Advanced degrees are an absolute necessity in some professions. If you want to become a doctor, lawyer or professor, you have to go to graduate school. In other industries, a master’s degree or PhD can help increase earning potential but isn’t a requirement.
Going to grad school is a big step that should involve a thought of consideration beforehand. Graduate school can be financially and mentally draining. If you want to go, ask yourself why.
If any of the following reasons to go to grad school are at the top of your list, you might want to reconsider your decision or at least spend a bit more time mulling things over:
1. The college experience was so great, you want to prolong it. Classes and exams take effort, but there’s a lot to be said about campus life, college parties, spring break excursions and three-day weekends. If you expect graduate school to be an extension of your undergraduate years, you might be in for a rude awakening. It will be a lot different.
2. A graduate degree will make you feel better about yourself. Maybe your parents are both doctors and your older brother is an engineer who brings home a six figure salary…which makes you feel a little less than wonderful about yourself. Grad school should not be used as a self esteem booster. In fact, the stress of being a grad student could cause you even bigger problems.
3. Everyone else is doing it. You wouldn’t run out and get a mortgage just because everyone in your circle of friends was a homeowner, would you? Financing a graduate degree isn’t something to be taken lightly, either.
4. Your student loan payments are going to kick in. If you borrowed so much money during your undergraduate years that you are afraid—or unable—to start making your student loan payments, taking on more debt isn’t the solution. Look into loan deferment or forbearance instead.
5. People expect you to go. In some families, children are expected to go to college. In other families, they’re expected to go on to graduate school, too. Committing to two or three (or more!) additional years of schooling just because your mother or father thinks it’s a good idea…well, isn’t a good idea!
6. The job search isn’t going well. Times are tough. The media is full of depressing stories about baristas and retail associates with college degrees. Maybe you can’t even get an interview for either of those positions! The fact that you can’t get a job shouldn’t be the main reason you decide to go to graduate school. What’s going to happen when you can’t find a job two years from now? You’ll just get another degree?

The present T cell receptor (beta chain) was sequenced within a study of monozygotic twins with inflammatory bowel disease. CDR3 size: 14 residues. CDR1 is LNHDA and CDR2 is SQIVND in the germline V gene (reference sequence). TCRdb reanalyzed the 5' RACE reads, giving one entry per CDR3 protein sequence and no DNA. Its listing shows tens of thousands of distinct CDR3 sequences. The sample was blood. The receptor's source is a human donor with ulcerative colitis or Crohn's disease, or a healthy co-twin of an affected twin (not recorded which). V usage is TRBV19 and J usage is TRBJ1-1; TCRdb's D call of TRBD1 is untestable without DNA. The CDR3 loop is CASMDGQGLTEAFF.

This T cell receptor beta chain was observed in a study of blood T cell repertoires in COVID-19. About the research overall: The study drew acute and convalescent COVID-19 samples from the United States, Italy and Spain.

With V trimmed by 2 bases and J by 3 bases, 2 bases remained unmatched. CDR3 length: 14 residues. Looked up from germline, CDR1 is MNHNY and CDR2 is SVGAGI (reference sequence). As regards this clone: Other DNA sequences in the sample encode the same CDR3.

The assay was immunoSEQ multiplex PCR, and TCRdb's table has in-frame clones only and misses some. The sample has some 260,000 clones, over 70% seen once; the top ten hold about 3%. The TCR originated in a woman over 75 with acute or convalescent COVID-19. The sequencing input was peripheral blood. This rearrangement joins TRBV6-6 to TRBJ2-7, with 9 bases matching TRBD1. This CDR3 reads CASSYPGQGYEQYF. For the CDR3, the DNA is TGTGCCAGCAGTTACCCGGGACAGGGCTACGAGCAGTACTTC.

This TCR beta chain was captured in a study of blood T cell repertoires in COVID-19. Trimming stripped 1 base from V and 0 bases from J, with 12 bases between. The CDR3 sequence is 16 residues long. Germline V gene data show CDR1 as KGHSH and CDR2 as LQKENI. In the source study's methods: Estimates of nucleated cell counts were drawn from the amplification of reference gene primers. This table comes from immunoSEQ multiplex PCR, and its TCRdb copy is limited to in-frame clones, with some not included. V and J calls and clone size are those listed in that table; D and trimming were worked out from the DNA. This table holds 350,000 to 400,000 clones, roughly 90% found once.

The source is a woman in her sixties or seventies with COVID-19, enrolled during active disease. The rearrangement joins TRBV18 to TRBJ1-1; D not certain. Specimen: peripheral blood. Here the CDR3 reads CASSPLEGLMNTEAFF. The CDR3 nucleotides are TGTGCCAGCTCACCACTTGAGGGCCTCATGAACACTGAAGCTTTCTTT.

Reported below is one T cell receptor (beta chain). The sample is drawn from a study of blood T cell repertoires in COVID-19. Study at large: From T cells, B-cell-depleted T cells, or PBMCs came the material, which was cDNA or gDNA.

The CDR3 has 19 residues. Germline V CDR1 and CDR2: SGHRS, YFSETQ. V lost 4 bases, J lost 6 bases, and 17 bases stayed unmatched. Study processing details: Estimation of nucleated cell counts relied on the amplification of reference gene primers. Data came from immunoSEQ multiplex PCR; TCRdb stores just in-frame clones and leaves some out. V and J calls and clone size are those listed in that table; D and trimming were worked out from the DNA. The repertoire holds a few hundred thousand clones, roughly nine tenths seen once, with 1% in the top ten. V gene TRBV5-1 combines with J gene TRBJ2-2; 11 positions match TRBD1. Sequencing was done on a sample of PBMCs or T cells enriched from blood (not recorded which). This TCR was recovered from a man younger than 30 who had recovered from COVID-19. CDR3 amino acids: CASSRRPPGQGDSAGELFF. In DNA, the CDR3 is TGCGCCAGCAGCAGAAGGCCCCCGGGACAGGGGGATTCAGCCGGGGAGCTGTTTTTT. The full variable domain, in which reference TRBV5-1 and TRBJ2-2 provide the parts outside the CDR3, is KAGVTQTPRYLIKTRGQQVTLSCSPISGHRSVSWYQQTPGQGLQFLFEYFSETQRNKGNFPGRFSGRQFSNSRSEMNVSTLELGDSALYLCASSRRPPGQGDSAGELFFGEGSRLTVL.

7. Your boss is a jerk. Sometimes, you are going to have to deal with people that you just don’t like. It’s a simple fact of life. Unfortunately, those people are sometimes your superiors at work. If your job situation is truly unbearable due to your boss, why do you think going back to school will make things any better?
8. It will impress people. A master’s degree might help improve your resume, but it’s not like a pair of designer jeans or fancy sports car! It isn’t a golden ticket to the best clubs and restaurants in town, either. Truth be told, most people couldn’t care less where you went to school.
9. It’s time for a change. Bored? Don’t mistake school for a hobby. Examine everything that’s going on in your life before you commit to a master’s degree or PhD.
10. You were always a great student. Some people can earn straight A’s without even trying. To them, a B is equivalent to failing! That doesn’t mean they should stay in school for the rest of their lives, though. If it isn’t really necessary for professional reasons, you shouldn’t go to grad school just because you’re a good student.
Melissa Rhone earned her Bachelor of Music in Education from the University of Tampa. She resides in the Tampa Bay area and enjoys writing about college, pop culture, and epilepsy awareness.
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